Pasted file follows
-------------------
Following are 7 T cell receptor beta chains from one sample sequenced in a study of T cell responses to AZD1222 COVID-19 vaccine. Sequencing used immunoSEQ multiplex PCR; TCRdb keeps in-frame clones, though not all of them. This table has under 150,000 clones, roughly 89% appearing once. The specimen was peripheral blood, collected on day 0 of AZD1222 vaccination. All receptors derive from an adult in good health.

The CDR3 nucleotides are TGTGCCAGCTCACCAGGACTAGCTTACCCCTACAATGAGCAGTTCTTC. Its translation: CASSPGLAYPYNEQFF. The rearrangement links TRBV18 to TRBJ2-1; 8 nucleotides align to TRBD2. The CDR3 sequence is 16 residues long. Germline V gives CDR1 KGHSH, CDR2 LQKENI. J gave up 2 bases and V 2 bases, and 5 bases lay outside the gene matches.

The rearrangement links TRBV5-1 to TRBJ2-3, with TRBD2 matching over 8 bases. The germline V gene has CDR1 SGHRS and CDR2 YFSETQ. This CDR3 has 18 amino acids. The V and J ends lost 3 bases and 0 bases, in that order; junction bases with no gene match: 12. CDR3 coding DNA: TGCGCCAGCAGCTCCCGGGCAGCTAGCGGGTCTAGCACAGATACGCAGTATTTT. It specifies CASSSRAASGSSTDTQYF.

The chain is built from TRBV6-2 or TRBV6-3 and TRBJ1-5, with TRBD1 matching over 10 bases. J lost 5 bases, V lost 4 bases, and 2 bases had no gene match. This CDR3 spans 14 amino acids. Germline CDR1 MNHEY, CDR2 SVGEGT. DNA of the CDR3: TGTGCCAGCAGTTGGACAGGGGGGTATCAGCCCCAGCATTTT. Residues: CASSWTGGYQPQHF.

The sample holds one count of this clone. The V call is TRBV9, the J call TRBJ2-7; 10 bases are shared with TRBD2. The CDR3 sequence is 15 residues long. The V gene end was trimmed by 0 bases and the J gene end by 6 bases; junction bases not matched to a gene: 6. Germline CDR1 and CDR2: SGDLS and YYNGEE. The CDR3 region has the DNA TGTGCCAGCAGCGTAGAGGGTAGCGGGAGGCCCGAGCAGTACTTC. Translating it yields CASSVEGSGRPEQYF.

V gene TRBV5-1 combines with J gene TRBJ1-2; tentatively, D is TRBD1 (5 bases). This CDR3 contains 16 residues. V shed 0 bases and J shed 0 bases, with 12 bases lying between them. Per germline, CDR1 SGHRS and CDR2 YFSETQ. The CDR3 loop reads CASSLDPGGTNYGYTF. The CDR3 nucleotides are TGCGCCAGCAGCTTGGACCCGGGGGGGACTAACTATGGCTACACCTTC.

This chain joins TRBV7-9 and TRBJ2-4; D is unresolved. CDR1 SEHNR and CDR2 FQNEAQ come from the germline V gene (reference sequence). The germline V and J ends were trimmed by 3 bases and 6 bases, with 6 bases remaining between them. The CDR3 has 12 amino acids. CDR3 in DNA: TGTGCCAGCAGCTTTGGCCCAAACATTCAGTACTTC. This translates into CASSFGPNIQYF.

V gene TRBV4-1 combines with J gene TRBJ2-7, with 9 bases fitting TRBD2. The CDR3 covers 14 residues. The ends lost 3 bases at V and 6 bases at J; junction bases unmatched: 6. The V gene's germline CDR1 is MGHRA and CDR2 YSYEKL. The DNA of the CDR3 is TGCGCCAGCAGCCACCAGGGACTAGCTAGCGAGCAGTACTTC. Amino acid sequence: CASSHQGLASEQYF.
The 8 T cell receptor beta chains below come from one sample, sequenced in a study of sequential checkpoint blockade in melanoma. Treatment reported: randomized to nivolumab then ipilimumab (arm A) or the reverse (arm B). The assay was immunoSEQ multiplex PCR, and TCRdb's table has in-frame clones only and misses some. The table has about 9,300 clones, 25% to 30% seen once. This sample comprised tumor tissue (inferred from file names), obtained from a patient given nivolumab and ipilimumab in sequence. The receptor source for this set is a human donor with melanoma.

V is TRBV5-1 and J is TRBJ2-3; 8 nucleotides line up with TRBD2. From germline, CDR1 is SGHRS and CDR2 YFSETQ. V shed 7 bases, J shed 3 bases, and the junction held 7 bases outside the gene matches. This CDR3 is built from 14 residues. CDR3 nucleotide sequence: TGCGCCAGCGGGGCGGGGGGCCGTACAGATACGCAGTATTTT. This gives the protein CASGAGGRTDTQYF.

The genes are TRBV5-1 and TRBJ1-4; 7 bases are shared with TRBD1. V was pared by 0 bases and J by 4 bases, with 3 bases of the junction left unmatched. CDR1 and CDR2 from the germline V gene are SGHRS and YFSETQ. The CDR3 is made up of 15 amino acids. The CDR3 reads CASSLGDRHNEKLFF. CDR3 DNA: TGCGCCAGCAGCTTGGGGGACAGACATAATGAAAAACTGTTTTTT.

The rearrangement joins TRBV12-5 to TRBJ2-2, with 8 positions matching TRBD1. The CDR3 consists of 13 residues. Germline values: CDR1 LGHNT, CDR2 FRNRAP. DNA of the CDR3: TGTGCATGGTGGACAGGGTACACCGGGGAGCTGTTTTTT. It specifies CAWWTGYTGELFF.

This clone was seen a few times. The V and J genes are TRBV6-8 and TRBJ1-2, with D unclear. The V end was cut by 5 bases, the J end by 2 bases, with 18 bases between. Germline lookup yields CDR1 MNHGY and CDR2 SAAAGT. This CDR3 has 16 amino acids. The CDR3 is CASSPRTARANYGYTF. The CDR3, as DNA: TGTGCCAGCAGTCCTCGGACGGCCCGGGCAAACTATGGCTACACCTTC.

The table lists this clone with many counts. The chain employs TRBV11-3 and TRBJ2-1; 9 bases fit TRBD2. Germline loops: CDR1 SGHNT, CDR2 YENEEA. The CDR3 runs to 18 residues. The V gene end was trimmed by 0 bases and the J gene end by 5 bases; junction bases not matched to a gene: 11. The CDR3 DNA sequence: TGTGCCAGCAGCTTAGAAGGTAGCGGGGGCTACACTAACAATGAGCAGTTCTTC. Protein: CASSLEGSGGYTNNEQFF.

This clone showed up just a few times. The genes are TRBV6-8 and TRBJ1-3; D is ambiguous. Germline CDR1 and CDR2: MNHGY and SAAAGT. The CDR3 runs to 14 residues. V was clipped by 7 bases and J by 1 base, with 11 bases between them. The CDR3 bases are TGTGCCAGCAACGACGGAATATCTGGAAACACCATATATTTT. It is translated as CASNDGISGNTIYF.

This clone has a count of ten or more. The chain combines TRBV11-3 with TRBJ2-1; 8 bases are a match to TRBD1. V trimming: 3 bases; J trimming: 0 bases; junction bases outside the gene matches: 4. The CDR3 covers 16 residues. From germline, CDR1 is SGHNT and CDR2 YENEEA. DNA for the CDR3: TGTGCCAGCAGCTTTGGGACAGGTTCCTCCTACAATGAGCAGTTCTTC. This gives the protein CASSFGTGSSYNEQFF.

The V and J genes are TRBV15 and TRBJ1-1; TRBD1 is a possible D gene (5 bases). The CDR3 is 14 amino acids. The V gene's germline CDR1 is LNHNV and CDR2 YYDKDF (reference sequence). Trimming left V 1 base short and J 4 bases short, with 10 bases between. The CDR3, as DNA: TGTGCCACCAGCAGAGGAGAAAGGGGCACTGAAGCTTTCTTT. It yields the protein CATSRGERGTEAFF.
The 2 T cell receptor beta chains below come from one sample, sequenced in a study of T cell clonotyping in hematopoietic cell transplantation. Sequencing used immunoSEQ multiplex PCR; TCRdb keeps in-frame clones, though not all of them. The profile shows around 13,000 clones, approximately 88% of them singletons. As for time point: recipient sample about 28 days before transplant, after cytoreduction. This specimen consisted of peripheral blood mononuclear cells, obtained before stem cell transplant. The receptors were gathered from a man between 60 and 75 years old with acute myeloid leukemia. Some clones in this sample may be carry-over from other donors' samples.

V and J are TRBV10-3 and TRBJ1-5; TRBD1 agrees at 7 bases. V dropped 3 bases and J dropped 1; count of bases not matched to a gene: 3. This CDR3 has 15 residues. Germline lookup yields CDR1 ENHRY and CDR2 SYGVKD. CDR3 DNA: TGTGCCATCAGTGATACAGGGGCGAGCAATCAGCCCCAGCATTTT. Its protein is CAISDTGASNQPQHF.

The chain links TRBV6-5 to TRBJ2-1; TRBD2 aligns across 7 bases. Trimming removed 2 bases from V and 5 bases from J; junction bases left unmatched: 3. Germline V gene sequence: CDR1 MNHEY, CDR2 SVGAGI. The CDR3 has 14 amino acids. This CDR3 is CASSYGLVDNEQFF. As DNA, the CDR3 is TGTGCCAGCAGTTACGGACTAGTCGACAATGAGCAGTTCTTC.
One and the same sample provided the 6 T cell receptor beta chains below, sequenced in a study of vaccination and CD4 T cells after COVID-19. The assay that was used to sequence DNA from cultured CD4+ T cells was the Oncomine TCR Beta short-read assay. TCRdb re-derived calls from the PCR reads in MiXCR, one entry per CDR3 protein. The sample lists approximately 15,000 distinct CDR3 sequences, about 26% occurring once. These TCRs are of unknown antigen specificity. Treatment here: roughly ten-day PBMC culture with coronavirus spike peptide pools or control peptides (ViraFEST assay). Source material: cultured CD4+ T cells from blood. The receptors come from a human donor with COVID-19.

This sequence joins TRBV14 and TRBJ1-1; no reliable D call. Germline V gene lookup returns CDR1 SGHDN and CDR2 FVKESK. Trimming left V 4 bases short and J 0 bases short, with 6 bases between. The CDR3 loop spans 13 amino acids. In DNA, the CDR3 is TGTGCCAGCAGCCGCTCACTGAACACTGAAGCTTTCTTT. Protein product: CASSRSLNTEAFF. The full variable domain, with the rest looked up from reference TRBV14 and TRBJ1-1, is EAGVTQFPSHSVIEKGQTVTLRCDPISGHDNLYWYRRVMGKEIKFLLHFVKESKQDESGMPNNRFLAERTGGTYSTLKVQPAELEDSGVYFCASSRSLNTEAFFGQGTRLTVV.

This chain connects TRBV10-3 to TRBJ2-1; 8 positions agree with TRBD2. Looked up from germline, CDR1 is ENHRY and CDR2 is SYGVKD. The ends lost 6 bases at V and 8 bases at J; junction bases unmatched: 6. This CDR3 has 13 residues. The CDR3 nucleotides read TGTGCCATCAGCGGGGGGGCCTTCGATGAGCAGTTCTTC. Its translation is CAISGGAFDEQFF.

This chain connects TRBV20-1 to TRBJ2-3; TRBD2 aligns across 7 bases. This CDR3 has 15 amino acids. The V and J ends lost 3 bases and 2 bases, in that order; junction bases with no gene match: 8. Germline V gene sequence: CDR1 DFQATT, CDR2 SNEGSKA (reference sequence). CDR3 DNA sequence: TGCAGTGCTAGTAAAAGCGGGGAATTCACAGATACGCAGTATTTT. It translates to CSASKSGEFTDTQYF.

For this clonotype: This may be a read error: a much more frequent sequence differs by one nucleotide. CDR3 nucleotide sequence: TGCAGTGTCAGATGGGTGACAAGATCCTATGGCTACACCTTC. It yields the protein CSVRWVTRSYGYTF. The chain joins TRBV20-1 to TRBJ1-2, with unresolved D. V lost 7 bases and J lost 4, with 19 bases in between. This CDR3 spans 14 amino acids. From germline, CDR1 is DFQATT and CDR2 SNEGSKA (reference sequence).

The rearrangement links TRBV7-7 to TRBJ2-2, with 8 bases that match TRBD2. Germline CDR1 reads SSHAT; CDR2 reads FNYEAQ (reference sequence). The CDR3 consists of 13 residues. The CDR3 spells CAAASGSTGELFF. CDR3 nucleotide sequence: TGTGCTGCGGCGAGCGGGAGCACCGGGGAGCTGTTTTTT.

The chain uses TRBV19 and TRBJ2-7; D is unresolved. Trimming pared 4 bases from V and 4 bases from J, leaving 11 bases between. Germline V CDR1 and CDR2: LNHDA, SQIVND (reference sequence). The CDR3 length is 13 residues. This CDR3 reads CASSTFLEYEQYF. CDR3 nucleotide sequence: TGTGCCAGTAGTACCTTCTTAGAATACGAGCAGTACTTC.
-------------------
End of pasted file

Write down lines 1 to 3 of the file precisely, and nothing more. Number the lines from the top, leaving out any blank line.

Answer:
Following are 7 T cell receptor beta chains from one sample sequenced in a study of T cell responses to AZD1222 COVID-19 vaccine. Sequencing used immunoSEQ multiplex PCR; TCRdb keeps in-frame clones, though not all of them. This table has under 150,000 clones, roughly 89% appearing once. The specimen was peripheral blood, collected on day 0 of AZD1222 vaccination. All receptors derive from an adult in good health.

The CDR3 nucleotides are TGTGCCAGCTCACCAGGACTAGCTTACCCCTACAATGAGCAGTTCTTC. Its translation: CASSPGLAYPYNEQFF. The rearrangement links TRBV18 to TRBJ2-1; 8 nucleotides align to TRBD2. The CDR3 sequence is 16 residues long. Germline V gives CDR1 KGHSH, CDR2 LQKENI. J gave up 2 bases and V 2 bases, and 5 bases lay outside the gene matches.

The rearrangement links TRBV5-1 to TRBJ2-3, with TRBD2 matching over 8 bases. The germline V gene has CDR1 SGHRS and CDR2 YFSETQ. This CDR3 has 18 amino acids. The V and J ends lost 3 bases and 0 bases, in that order; junction bases with no gene match: 12. CDR3 coding DNA: TGCGCCAGCAGCTCCCGGGCAGCTAGCGGGTCTAGCACAGATACGCAGTATTTT. It specifies CASSSRAASGSSTDTQYF.